No. 3632 Philadelphia, 1982, Appeal from Order of the Court of Common Pleas, Civil Division, of Delaware County, No. 77-12252.
Charles J. Bogdanoff, Philadelphia, for appellant.
Alexander A. DiSanti, Upper Darby, for appellees.
Wieand, Olszewski and Popovich, JJ. Olszewski, J., files a dissenting opinion.
[ 339 Pa. Super. Page 257]
In this action to recover for personal injuries sustained in a one vehicle accident allegedly caused by the defective front end assembly of a motorcycle, the trial court excluded evidence of a post-accident admission made by the plaintiff-cyclist that the accident had not been caused by a defective motorcycle but by his loss of control while travelling at 100 miles per hour. A jury returned a verdict in favor of the cyclist and against the manufacturer for $1,750,000.00, on which judgment was entered following denial of post-trial motions. On appeal, we reverse and remand for a new trial.
On October 30, 1976, James Bascelli and Dana Tegler were driving their chopper-style motorcycles on Route 291, a four lane divided highway in Delaware County, when
[ 339 Pa. Super. Page 258]
Bascelli lost control of his vehicle. His motorcycle veered to the left, jumped the medial strip, crossed two lanes for oncoming traffic, and crashed into the guardrail. Bascelli testified that prior to losing control of his motorcycle he had been travelling at a speed of 35-40 miles per hour. He said, and his evidence tended to show, that the handlebar assembly had loosened and that this was what had caused his loss of control. As a result of the accident Bascelli sustained serious injuries, including the loss of most of his right arm and multiple fractures of his left forearm.
The front end assembly had been manufactured by Randy, Inc., the appellant. It consisted of a handlebar, two risers and two cap screws. The assembly was sold to Bascelli with a container of Locktite, a screw-locking compound, in October, 1972, by East Coast Cycle Supply.*fn1 It was thereafter assembled and installed by Bascelli on his Harley-Davidson motorcycle. The risers were attached to two prongs of a fork extending upwards from the front wheel by cap screws or bolts. Bascelli's evidence tended to show that at the time of the accident the left cap screw measured only one inch in length, this being one-half inch shorter than the right cap screw. He contended that the left screw was defective because it extended only two or three threads beyond the end of the fork into which it was intended to fit.*fn2 It was also alleged that the assembly contained a design defect because it did not include a locking device to prevent a loosening of the screws. Evidence was produced which tended to show that a disengagement of the screw from the fork had impaired Bascelli's ability to steer the motorcycle.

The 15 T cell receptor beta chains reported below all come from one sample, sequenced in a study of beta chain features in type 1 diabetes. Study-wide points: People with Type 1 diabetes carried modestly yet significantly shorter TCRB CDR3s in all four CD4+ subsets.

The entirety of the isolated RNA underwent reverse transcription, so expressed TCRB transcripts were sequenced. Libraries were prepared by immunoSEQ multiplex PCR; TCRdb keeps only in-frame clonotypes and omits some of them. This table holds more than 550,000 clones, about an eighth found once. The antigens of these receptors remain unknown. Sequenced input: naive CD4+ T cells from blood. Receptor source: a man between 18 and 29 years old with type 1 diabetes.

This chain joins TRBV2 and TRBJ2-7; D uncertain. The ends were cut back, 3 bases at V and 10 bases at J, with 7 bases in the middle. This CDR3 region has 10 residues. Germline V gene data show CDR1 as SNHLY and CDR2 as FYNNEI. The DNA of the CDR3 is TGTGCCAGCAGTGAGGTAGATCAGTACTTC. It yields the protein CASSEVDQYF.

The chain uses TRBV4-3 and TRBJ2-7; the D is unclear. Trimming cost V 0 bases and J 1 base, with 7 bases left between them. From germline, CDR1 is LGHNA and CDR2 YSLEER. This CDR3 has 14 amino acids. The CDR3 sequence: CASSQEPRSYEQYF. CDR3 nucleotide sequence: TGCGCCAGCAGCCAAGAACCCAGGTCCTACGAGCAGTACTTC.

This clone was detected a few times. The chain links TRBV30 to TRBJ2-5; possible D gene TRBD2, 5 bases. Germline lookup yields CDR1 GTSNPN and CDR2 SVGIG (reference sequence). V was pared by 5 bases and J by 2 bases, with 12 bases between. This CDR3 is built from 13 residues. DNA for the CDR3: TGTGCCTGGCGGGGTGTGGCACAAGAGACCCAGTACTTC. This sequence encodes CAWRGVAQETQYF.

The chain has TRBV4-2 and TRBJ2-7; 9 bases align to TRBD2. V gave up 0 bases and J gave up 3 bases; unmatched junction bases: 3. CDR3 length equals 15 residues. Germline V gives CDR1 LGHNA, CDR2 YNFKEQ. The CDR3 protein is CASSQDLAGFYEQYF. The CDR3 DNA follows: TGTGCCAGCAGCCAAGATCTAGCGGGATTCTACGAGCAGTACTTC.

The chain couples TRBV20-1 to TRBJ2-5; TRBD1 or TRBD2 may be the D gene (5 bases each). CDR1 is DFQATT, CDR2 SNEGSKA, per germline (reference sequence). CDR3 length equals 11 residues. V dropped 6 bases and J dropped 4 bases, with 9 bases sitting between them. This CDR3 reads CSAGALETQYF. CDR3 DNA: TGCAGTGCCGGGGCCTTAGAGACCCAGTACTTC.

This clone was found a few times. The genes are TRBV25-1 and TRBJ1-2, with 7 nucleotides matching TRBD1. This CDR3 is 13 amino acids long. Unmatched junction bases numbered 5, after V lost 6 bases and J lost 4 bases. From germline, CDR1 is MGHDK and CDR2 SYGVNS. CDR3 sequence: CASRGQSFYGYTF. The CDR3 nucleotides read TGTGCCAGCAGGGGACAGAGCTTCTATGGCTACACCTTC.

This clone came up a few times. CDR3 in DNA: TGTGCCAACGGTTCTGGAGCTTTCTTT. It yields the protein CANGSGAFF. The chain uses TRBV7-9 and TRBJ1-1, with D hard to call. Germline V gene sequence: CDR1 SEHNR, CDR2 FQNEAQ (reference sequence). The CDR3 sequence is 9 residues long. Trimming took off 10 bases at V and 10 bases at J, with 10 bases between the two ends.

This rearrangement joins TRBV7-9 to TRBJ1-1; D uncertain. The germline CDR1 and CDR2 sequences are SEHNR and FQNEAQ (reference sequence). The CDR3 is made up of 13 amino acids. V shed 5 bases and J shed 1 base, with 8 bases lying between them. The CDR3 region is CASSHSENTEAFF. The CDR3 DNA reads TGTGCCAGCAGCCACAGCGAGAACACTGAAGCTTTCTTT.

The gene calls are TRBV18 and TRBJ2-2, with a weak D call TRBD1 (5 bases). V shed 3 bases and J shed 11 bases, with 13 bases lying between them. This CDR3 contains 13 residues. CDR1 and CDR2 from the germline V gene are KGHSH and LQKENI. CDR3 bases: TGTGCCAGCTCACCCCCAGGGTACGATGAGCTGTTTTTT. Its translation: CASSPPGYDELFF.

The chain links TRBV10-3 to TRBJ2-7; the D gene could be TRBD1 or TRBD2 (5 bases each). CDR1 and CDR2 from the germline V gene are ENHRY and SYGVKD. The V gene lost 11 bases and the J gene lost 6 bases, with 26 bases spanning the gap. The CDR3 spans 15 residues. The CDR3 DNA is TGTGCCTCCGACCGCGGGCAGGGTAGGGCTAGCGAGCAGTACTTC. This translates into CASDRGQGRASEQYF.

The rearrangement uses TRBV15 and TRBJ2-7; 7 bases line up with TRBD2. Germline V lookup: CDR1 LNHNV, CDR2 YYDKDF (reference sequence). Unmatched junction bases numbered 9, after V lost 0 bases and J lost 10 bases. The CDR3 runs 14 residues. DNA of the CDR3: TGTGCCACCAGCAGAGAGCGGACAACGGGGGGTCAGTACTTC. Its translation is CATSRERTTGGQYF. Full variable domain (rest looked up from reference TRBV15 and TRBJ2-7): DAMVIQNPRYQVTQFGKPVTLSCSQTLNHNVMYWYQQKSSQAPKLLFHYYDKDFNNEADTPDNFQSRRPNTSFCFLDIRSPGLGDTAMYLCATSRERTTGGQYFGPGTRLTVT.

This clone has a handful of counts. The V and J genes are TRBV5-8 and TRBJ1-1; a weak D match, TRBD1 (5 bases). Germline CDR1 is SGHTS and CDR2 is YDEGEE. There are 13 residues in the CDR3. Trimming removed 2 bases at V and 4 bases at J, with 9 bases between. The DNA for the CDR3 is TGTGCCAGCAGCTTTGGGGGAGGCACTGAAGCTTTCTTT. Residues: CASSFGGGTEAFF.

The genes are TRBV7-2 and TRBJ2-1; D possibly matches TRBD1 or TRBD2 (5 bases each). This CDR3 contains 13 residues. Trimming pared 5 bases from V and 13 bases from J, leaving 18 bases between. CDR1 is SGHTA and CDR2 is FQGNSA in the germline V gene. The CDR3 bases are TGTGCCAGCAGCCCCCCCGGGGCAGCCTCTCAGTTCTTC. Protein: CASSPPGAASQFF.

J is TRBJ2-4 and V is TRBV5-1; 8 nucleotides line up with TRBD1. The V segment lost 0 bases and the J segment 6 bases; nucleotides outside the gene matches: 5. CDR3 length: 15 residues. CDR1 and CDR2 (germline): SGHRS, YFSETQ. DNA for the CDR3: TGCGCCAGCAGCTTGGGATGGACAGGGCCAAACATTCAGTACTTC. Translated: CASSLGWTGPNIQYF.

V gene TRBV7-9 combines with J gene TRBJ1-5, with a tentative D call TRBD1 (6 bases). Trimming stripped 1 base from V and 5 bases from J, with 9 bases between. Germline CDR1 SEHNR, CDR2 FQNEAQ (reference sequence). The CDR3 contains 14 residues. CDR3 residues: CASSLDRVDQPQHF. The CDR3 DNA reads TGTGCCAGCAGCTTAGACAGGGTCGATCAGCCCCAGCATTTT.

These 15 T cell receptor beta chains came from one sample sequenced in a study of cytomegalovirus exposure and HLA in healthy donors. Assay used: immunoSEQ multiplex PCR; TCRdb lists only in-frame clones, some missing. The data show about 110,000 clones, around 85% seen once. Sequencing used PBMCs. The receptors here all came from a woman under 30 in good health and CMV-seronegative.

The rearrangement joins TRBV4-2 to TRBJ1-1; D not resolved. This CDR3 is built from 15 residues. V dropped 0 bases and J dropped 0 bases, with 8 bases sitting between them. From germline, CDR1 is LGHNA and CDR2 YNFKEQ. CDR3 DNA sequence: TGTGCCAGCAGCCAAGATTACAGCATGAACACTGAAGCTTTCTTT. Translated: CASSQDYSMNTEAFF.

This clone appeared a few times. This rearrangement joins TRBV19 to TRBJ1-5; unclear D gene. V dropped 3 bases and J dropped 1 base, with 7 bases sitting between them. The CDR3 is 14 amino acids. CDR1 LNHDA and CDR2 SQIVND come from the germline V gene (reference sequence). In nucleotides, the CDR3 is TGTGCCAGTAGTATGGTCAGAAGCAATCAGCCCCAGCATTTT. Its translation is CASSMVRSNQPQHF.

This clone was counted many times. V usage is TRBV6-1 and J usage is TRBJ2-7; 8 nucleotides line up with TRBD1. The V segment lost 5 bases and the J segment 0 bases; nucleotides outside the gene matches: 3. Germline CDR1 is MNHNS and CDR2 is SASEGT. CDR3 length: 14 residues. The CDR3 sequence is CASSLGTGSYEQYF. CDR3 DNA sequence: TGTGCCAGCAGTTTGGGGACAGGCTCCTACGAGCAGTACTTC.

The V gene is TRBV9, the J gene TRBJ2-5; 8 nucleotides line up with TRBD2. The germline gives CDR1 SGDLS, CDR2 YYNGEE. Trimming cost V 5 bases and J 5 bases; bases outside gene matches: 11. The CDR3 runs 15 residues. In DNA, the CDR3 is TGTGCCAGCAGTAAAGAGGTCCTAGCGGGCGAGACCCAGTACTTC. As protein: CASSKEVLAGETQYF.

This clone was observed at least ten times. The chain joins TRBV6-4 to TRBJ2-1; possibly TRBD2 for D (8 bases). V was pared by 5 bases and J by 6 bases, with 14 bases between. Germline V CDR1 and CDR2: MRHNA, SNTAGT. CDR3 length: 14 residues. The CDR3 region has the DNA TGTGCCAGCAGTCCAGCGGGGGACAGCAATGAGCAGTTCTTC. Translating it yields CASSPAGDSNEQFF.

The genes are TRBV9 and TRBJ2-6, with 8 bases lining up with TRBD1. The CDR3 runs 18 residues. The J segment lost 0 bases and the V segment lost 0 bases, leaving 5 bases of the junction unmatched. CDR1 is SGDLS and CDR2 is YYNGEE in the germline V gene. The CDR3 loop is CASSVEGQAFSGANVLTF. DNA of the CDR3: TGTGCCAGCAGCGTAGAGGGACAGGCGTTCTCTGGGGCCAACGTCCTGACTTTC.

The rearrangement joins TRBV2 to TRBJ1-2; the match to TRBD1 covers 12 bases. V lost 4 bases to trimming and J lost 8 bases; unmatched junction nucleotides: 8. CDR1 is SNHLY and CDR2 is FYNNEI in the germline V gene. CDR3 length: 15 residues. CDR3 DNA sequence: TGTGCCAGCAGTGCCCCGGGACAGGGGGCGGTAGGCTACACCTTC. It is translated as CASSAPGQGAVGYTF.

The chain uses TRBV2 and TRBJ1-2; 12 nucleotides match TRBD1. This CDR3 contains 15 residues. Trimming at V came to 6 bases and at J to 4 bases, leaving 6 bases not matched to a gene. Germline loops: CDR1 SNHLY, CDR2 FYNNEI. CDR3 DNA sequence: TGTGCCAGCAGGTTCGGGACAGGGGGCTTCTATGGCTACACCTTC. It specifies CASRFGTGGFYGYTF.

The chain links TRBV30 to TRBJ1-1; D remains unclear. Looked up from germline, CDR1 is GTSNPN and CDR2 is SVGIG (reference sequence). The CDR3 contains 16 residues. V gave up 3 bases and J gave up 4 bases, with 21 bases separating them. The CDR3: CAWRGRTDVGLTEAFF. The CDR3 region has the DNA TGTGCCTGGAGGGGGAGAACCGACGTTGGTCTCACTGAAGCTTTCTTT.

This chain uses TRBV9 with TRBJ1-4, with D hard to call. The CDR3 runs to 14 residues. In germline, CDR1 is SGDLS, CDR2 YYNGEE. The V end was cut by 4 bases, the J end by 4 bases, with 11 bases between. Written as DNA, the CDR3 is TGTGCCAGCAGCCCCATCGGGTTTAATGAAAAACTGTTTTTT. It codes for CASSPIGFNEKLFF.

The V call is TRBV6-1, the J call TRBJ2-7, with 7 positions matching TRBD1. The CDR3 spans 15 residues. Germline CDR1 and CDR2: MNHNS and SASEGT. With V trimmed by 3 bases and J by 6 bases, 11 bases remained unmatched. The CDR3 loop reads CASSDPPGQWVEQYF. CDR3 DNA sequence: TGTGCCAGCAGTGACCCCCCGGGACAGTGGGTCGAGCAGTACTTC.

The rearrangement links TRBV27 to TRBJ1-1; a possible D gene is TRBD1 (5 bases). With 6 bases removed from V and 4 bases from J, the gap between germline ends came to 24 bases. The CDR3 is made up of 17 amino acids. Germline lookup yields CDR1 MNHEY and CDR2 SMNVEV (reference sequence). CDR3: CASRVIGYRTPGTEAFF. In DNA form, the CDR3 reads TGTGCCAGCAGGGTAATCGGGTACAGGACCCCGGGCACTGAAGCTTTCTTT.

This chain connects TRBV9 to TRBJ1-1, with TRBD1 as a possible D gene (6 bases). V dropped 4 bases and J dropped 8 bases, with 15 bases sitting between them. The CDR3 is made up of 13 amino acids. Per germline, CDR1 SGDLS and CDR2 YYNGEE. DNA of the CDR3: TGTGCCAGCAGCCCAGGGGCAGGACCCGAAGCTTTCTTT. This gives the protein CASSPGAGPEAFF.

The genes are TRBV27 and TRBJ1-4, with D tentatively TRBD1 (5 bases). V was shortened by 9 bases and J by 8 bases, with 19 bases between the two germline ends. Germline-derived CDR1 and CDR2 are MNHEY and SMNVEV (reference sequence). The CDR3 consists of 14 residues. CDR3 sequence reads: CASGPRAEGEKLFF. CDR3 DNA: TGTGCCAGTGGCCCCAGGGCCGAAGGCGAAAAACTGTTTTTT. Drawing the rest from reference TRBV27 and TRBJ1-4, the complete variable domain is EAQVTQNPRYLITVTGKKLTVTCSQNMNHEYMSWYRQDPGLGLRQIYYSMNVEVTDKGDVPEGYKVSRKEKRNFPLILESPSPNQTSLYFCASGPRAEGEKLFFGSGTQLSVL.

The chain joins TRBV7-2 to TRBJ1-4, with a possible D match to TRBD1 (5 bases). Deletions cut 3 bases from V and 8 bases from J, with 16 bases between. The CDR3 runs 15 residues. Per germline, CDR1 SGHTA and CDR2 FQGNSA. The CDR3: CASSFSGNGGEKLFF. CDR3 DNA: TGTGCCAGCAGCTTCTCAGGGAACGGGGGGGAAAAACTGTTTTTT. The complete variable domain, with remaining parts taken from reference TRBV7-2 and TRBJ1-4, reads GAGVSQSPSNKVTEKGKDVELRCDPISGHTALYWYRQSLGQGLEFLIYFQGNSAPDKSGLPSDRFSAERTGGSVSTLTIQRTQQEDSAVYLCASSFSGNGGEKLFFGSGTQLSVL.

During pre-trial depositions, Anthony Pierantozzi, the retailer of the front end assembly, described a conversation which he and Bascelli had had several months after the
[ 339 Pa. Super. Page 259]
accident. In that conversation, according to Pierantozzi, Bascelli said that "nothing [had] really happened to the front end . . ." and that the front end had begun to wobble and the bike had gone down while he was travelling at approximately 100 miles per hour. At trial, counsel for the manufacturer attempted to elicit Bascelli's admission from Pierantozzi to show that the accident had been caused by excessive speed and not because of a defective front end assembly. The trial court sustained an objection ...